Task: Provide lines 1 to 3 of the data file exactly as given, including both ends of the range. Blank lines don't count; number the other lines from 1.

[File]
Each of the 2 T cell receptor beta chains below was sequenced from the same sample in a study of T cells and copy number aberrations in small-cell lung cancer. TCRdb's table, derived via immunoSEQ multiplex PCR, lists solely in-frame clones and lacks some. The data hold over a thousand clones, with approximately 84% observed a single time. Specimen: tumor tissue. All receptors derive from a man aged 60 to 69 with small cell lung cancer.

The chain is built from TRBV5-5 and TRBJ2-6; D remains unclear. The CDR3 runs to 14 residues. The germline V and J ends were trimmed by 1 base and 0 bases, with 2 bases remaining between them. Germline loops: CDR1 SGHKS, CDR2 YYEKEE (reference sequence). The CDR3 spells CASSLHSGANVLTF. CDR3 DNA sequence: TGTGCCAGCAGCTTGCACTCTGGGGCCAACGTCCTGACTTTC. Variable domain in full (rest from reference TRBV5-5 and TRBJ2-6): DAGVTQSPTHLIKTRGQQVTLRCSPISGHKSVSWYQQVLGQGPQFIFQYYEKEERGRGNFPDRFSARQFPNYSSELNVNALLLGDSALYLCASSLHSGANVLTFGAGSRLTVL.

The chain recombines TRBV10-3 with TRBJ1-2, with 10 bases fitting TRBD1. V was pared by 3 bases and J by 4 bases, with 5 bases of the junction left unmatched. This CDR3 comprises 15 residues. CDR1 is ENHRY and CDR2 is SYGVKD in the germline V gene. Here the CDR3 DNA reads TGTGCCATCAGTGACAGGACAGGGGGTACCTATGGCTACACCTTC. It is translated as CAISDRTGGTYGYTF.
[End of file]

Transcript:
Each of the 2 T cell receptor beta chains below was sequenced from the same sample in a study of T cells and copy number aberrations in small-cell lung cancer. TCRdb's table, derived via immunoSEQ multiplex PCR, lists solely in-frame clones and lacks some. The data hold over a thousand clones, with approximately 84% observed a single time. Specimen: tumor tissue. All receptors derive from a man aged 60 to 69 with small cell lung cancer.

The chain is built from TRBV5-5 and TRBJ2-6; D remains unclear. The CDR3 runs to 14 residues. The germline V and J ends were trimmed by 1 base and 0 bases, with 2 bases remaining between them. Germline loops: CDR1 SGHKS, CDR2 YYEKEE (reference sequence). The CDR3 spells CASSLHSGANVLTF. CDR3 DNA sequence: TGTGCCAGCAGCTTGCACTCTGGGGCCAACGTCCTGACTTTC. Variable domain in full (rest from reference TRBV5-5 and TRBJ2-6): DAGVTQSPTHLIKTRGQQVTLRCSPISGHKSVSWYQQVLGQGPQFIFQYYEKEERGRGNFPDRFSARQFPNYSSELNVNALLLGDSALYLCASSLHSGANVLTFGAGSRLTVL.

The chain recombines TRBV10-3 with TRBJ1-2, with 10 bases fitting TRBD1. V was pared by 3 bases and J by 4 bases, with 5 bases of the junction left unmatched. This CDR3 comprises 15 residues. CDR1 is ENHRY and CDR2 is SYGVKD in the germline V gene. Here the CDR3 DNA reads TGTGCCATCAGTGACAGGACAGGGGGTACCTATGGCTACACCTTC. It is translated as CAISDRTGGTYGYTF.